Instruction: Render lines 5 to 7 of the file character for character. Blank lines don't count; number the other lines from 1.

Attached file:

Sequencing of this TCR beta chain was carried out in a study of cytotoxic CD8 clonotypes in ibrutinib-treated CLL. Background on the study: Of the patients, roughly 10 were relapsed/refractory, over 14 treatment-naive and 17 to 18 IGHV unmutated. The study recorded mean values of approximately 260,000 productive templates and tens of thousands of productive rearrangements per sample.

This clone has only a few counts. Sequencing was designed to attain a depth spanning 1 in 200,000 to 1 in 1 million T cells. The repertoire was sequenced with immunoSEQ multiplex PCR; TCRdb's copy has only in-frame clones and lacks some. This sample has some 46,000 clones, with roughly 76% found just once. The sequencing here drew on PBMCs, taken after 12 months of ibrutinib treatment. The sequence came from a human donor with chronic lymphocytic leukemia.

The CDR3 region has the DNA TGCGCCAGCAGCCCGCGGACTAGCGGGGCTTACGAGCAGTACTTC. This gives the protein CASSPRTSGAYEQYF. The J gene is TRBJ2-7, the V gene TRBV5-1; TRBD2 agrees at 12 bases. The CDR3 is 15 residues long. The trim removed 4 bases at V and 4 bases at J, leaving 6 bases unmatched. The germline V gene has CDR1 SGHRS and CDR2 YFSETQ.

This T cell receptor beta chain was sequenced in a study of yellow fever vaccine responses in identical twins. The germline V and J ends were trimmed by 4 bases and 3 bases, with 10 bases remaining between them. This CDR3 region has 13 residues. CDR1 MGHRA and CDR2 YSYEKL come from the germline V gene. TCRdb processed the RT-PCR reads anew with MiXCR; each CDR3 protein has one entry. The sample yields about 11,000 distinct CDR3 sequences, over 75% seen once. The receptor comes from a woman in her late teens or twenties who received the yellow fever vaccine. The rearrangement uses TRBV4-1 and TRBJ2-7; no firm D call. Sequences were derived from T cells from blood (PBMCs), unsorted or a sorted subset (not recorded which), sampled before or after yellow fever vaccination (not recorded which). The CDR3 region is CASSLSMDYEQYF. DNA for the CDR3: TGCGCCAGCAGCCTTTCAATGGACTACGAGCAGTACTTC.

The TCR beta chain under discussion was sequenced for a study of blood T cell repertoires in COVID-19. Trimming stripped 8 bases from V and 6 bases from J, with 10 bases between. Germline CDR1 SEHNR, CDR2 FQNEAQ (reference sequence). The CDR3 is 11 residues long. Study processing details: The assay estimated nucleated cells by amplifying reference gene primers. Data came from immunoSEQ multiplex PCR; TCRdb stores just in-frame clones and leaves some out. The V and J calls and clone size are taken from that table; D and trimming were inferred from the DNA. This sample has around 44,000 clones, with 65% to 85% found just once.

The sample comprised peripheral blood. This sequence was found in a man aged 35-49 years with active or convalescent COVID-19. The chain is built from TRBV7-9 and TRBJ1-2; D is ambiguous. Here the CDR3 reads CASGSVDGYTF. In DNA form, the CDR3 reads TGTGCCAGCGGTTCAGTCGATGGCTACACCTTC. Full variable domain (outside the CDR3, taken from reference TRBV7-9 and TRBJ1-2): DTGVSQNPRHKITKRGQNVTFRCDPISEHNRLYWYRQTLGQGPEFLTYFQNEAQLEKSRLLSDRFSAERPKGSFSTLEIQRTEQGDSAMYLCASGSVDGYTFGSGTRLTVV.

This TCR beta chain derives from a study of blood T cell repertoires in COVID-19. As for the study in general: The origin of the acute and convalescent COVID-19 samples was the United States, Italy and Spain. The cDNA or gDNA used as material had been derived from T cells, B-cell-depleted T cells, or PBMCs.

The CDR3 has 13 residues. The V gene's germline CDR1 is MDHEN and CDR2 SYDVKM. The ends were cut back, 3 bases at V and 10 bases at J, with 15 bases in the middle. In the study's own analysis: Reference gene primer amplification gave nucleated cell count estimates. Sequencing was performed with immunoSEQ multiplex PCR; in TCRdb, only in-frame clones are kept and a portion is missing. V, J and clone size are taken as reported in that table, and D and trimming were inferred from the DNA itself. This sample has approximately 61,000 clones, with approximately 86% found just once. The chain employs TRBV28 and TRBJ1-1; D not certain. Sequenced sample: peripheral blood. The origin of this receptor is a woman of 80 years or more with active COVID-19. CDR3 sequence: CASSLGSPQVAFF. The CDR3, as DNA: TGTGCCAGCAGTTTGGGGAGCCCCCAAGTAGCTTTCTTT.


The TCR beta chain under discussion was sequenced for a study of blood T cell repertoires in COVID-19. Trimming stripped 8 bases from V and 6 bases from J, with 10 bases between. Germline CDR1 SEHNR, CDR2 FQNEAQ (reference sequence). The CDR3 is 11 residues long. Study processing details: The assay estimated nucleated cells by amplifying reference gene primers. Data came from immunoSEQ multiplex PCR; TCRdb stores just in-frame clones and leaves some out. The V and J calls and clone size are taken from that table; D and trimming were inferred from the DNA. This sample has around 44,000 clones, with 65% to 85% found just once.

The sample comprised peripheral blood. This sequence was found in a man aged 35-49 years with active or convalescent COVID-19. The chain is built from TRBV7-9 and TRBJ1-2; D is ambiguous. Here the CDR3 reads CASGSVDGYTF. In DNA form, the CDR3 reads TGTGCCAGCGGTTCAGTCGATGGCTACACCTTC. Full variable domain (outside the CDR3, taken from reference TRBV7-9 and TRBJ1-2): DTGVSQNPRHKITKRGQNVTFRCDPISEHNRLYWYRQTLGQGPEFLTYFQNEAQLEKSRLLSDRFSAERPKGSFSTLEIQRTEQGDSAMYLCASGSVDGYTFGSGTRLTVV.

This TCR beta chain derives from a study of blood T cell repertoires in COVID-19. As for the study in general: The origin of the acute and convalescent COVID-19 samples was the United States, Italy and Spain. The cDNA or gDNA used as material had been derived from T cells, B-cell-depleted T cells, or PBMCs.